priorities, not for database design". Gordon advocates an external 
facilitator with an internal "scribe" to assume ownership of the meeting 
minutes and design decisions. Gordon's presentation was only attended by 
about 35 people, but his audience was attentive and interested.  Given 
the 5pm time slot and competition from Fabian Pascal (the DB debunker) 
and 6 other sessions ...

Tuesday morning started early for me with the ERwin data modeling 
special interest group session at 7:15am. There was also an Meta 
Data/XML conversion SIG meeting down the hall.  I ate a bagle and 
listened to Marcie Barkin Goodwin and the early bird data modelers.

Following the welcome, Chris Date gave a keynote titled "Database 
Graffiti: Scribbles from the Askew Wall". Chris is an entertaining 
speaker and he made some excellent points especially about remembering 
the history and facts of the relational data model. BUT Chris's 
presentation was copyright 1997 and he's still bogged down in the object 
database and data warehousing wars of the early 1990s. Chris Date made 
it clear he has no respect for Bill Inmon, the data warehousing 
evangelist. IMHO Chris needs to check that he's not stuck in his own 
"Askew Wall".

A quick coffee break and I headed for Jill Dyche's presentation "From 
Afterthought to Asset: The Business Value of Data". Jill is great.  She 
radiates confidence, knowledge and enthusiasm. Jill and Baseline are 
promoting an "Information Center of Excellence" approach to data 
management. The center staff has 10 major tasks including defining data 
requirements, working with DBAs to design and deploy data, and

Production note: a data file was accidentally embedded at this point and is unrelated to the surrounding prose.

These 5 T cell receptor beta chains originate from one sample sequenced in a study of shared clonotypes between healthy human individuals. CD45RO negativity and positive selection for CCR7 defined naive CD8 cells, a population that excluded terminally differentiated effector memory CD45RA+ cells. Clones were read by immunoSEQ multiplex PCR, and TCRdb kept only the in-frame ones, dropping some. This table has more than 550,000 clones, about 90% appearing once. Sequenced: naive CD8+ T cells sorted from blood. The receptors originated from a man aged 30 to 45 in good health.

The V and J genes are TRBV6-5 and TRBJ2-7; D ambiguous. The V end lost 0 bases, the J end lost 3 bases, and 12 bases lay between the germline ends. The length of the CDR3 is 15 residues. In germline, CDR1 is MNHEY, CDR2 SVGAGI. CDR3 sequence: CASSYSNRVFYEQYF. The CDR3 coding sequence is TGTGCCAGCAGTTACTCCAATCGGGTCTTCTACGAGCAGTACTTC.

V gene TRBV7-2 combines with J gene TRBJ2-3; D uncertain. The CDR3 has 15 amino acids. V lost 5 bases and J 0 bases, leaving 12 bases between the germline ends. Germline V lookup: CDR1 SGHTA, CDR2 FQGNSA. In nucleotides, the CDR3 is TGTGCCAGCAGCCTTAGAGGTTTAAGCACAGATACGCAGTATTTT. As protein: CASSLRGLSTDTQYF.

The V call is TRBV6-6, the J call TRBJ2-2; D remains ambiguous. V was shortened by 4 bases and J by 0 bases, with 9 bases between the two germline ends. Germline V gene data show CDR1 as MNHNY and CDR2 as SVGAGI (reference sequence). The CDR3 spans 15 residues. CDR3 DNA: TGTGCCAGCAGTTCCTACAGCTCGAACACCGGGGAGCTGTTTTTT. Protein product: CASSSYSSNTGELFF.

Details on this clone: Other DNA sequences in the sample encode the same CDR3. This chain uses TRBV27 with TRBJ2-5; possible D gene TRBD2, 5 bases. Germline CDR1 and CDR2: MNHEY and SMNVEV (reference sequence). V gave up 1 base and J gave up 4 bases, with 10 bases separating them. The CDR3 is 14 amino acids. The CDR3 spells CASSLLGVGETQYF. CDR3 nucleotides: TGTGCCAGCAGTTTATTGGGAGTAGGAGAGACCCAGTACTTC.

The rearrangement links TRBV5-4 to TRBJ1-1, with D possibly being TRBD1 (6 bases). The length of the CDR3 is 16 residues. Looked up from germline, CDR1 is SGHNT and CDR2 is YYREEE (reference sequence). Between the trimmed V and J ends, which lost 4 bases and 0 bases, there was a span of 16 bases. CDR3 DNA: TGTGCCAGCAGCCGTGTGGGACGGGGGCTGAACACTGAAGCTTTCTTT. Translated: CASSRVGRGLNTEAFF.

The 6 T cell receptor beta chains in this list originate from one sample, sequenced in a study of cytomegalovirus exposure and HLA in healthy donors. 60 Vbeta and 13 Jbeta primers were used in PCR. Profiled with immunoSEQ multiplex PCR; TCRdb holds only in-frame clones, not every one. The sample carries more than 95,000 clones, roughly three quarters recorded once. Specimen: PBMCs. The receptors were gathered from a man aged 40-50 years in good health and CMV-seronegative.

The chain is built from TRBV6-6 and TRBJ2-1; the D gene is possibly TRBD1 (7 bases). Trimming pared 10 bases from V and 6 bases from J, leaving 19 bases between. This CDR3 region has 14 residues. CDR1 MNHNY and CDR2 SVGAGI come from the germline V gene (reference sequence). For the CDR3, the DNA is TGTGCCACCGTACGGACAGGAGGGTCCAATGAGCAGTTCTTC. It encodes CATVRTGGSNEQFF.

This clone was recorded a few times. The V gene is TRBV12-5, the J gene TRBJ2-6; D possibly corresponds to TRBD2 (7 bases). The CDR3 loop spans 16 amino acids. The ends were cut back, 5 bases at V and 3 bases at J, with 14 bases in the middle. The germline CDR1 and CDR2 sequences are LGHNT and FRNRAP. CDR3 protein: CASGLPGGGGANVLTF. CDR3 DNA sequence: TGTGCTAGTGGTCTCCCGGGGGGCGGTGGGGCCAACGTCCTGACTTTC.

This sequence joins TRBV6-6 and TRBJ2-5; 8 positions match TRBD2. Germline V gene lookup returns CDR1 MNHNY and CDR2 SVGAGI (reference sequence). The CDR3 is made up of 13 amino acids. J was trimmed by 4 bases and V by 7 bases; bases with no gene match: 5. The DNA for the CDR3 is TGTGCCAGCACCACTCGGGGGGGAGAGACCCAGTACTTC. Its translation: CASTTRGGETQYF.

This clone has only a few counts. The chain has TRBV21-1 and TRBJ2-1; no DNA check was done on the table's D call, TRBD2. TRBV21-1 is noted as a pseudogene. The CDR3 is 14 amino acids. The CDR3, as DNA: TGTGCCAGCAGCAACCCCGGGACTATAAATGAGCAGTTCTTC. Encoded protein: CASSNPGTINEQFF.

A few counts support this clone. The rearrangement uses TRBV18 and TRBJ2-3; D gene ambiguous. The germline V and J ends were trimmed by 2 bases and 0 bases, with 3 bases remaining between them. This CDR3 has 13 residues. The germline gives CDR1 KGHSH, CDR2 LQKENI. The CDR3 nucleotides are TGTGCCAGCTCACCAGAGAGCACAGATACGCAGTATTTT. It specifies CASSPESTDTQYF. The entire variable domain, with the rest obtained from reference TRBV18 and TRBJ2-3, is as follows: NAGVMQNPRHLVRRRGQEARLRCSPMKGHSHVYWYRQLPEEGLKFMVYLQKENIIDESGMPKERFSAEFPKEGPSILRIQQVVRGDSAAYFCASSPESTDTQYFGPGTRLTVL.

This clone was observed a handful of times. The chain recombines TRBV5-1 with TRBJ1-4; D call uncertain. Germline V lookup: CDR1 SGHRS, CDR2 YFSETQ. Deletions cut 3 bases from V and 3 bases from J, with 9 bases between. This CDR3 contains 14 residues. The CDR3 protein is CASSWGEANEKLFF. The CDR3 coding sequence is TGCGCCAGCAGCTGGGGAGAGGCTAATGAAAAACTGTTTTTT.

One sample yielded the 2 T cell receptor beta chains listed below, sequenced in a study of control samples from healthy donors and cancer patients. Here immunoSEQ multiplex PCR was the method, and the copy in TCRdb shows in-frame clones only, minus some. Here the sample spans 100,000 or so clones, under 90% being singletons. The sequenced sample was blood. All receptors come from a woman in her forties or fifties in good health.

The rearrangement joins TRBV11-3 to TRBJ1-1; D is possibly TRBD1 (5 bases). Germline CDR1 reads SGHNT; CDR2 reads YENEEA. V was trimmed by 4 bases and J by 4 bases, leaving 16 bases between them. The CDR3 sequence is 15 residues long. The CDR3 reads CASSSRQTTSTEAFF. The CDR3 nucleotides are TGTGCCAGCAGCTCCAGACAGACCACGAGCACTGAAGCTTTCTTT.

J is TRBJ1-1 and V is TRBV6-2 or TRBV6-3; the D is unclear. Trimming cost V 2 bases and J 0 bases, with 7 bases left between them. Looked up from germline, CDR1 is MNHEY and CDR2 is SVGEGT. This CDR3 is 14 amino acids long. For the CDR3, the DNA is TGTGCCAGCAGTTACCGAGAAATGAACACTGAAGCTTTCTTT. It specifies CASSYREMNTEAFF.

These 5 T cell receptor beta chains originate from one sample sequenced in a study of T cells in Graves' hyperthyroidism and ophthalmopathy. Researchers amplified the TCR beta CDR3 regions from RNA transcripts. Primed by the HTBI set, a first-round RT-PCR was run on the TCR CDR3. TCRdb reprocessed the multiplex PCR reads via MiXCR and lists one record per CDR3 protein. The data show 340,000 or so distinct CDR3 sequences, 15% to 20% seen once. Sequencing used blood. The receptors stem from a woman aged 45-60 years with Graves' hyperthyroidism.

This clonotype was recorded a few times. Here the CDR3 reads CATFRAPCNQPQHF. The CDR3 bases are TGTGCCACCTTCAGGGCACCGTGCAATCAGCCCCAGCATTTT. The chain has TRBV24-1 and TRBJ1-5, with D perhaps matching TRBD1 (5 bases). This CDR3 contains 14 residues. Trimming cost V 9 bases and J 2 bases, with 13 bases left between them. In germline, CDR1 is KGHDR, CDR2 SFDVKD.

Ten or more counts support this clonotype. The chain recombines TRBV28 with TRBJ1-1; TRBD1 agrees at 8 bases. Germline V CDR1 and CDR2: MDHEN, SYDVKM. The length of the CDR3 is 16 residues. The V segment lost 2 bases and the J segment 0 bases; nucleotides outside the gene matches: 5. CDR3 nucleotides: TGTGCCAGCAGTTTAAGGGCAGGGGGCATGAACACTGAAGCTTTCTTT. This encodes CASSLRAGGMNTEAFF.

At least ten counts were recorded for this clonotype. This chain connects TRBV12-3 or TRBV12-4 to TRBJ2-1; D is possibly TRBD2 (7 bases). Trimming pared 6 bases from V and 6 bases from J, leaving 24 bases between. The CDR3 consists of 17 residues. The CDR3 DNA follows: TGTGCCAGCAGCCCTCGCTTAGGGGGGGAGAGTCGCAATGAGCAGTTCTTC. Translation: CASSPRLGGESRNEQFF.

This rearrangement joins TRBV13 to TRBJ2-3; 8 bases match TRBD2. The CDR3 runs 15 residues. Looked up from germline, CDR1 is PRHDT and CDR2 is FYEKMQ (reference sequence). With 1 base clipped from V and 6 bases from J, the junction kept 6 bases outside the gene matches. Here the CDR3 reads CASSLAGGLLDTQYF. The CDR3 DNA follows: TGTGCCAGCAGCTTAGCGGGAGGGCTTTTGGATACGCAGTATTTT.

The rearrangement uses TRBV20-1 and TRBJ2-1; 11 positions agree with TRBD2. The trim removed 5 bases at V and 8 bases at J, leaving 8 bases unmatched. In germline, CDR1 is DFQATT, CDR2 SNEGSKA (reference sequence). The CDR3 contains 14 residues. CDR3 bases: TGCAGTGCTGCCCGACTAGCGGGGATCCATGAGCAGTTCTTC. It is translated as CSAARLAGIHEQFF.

understanding how data affects new business processes. Check with Jill 
for all the details (

In the session before lunch on Tuesday, I listened to Craig Mullins 
discuss database trends. Craig is a technical database consultant with 
good ideas. He argues the job of a DBA is "getting increasingly more 
difficult". His trends include: intelligent automation of DBA tasks and 
a DBA control panel. 

Following a Lasagna lunch sponsored by Knightsbridge Solutions, I 
attended Jonathan Wu's presentation "Assessing BI Suites and Platforms 
for Performance Excellence".  Coincidentally, Jonathan is a Senior 
Principal with Knightsbridge Solutions. Jonathan cited the following 
definition that he attributed to Gartner Group in the late 1980's 
"Business Intelligence is a user-centered process that includes 
accessing, exploring, and analyzing data and developing insights and 
understanding, which leads to improved and informed decision making." Wu 
defined business intelligence suites as "software applications that 
enable individuals to perform: enterprise reporting, ad hoc query and 
analysis, Online Analytical Processing (OLAP), and analytics/data 
visualization". He defined business intelligence platforms as "software 
tools that enable individuals to develop custom BI applications that 
are: subject matter specific and/or integrated with other applications". 
Wu identified nine leading BI product vendors: Actuate, Business 
Objects/Crystal Decisions, Cognos, Hyperion/Brio, Information Builders, 
Microsoft, MicroStrategy, Oracle and SAS. He discussed each vendor in 
some detail. Overall, I found Jonathan knowledgeable and interesting. In 
terms of BI, Jonathan asserted "The purpose is not to install software, 
it is to provide a solution to the information needs of individuals 
within the organization". YES, that's the kind of consulting help 
managers need.

At 3:15pm, I briefly checked on Charles Betz's presentation on "Metadata 
and IT service management". Charlie is a Technical Consultant with Best 
Buy. According to Charlie, we need an ERP for IT. We had a chance to 
chat Wednesday.  I wanted to listen to David Schlesinger of Intel Corp. 
discuss data privacy and security. "New data laws require an 
understanding of who is using what corporate data". David identified and 
defined eight data regulatory groups: financial, customer, privacy, 
controlled technical, trade secrets, competitive advantage, 
non-financial insider information and conflict of interest.  By now my